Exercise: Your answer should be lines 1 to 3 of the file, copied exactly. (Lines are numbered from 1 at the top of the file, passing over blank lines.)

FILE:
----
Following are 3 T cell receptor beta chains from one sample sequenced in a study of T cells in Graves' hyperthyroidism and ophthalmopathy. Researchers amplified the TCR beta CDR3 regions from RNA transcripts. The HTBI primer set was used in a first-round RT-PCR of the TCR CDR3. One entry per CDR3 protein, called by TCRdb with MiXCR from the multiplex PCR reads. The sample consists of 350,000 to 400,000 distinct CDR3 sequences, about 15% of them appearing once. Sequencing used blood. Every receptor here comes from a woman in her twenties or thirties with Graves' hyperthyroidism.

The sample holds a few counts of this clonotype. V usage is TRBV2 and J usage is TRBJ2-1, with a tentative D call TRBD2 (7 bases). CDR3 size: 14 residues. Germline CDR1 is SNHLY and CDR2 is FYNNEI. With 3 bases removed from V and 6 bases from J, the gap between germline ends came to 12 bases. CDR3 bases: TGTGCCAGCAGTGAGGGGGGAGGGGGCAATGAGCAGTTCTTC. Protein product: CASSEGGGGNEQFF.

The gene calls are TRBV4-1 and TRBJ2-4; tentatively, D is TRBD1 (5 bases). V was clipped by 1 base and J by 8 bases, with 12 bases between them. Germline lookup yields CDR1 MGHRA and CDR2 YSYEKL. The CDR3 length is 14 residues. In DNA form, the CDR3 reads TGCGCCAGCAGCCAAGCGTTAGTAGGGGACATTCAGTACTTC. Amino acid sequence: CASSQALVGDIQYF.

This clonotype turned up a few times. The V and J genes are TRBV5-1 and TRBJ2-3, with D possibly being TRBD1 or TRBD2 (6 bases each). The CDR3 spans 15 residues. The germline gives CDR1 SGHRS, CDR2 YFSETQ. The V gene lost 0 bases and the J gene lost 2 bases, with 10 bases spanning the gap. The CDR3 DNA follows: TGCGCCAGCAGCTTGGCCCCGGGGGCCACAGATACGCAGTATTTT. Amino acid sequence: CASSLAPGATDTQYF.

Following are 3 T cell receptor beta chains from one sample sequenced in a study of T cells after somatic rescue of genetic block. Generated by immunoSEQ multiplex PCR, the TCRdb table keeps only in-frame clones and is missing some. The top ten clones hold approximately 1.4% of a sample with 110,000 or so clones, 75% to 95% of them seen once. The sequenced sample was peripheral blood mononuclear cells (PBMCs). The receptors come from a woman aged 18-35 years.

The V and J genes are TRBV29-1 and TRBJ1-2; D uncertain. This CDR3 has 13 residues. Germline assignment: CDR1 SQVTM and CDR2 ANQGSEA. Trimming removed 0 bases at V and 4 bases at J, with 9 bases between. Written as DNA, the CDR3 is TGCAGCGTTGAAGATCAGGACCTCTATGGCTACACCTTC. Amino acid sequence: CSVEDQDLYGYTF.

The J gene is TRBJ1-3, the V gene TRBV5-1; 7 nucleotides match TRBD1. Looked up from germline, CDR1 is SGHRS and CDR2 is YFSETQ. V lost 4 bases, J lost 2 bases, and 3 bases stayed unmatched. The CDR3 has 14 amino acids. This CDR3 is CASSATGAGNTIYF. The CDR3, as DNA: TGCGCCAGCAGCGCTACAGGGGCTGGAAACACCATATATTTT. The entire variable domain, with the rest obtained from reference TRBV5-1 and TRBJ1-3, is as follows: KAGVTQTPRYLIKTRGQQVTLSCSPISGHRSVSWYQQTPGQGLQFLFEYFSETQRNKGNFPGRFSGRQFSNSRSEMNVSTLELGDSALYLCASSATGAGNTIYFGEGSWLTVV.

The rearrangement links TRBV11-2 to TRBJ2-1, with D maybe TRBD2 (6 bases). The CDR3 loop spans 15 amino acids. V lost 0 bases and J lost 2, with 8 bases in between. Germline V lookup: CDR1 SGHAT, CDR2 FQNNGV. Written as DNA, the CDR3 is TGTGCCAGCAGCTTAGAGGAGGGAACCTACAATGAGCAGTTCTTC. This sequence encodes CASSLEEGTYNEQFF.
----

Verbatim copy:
Following are 3 T cell receptor beta chains from one sample sequenced in a study of T cells in Graves' hyperthyroidism and ophthalmopathy. Researchers amplified the TCR beta CDR3 regions from RNA transcripts. The HTBI primer set was used in a first-round RT-PCR of the TCR CDR3. One entry per CDR3 protein, called by TCRdb with MiXCR from the multiplex PCR reads. The sample consists of 350,000 to 400,000 distinct CDR3 sequences, about 15% of them appearing once. Sequencing used blood. Every receptor here comes from a woman in her twenties or thirties with Graves' hyperthyroidism.

The sample holds a few counts of this clonotype. V usage is TRBV2 and J usage is TRBJ2-1, with a tentative D call TRBD2 (7 bases). CDR3 size: 14 residues. Germline CDR1 is SNHLY and CDR2 is FYNNEI. With 3 bases removed from V and 6 bases from J, the gap between germline ends came to 12 bases. CDR3 bases: TGTGCCAGCAGTGAGGGGGGAGGGGGCAATGAGCAGTTCTTC. Protein product: CASSEGGGGNEQFF.

The gene calls are TRBV4-1 and TRBJ2-4; tentatively, D is TRBD1 (5 bases). V was clipped by 1 base and J by 8 bases, with 12 bases between them. Germline lookup yields CDR1 MGHRA and CDR2 YSYEKL. The CDR3 length is 14 residues. In DNA form, the CDR3 reads TGCGCCAGCAGCCAAGCGTTAGTAGGGGACATTCAGTACTTC. Amino acid sequence: CASSQALVGDIQYF.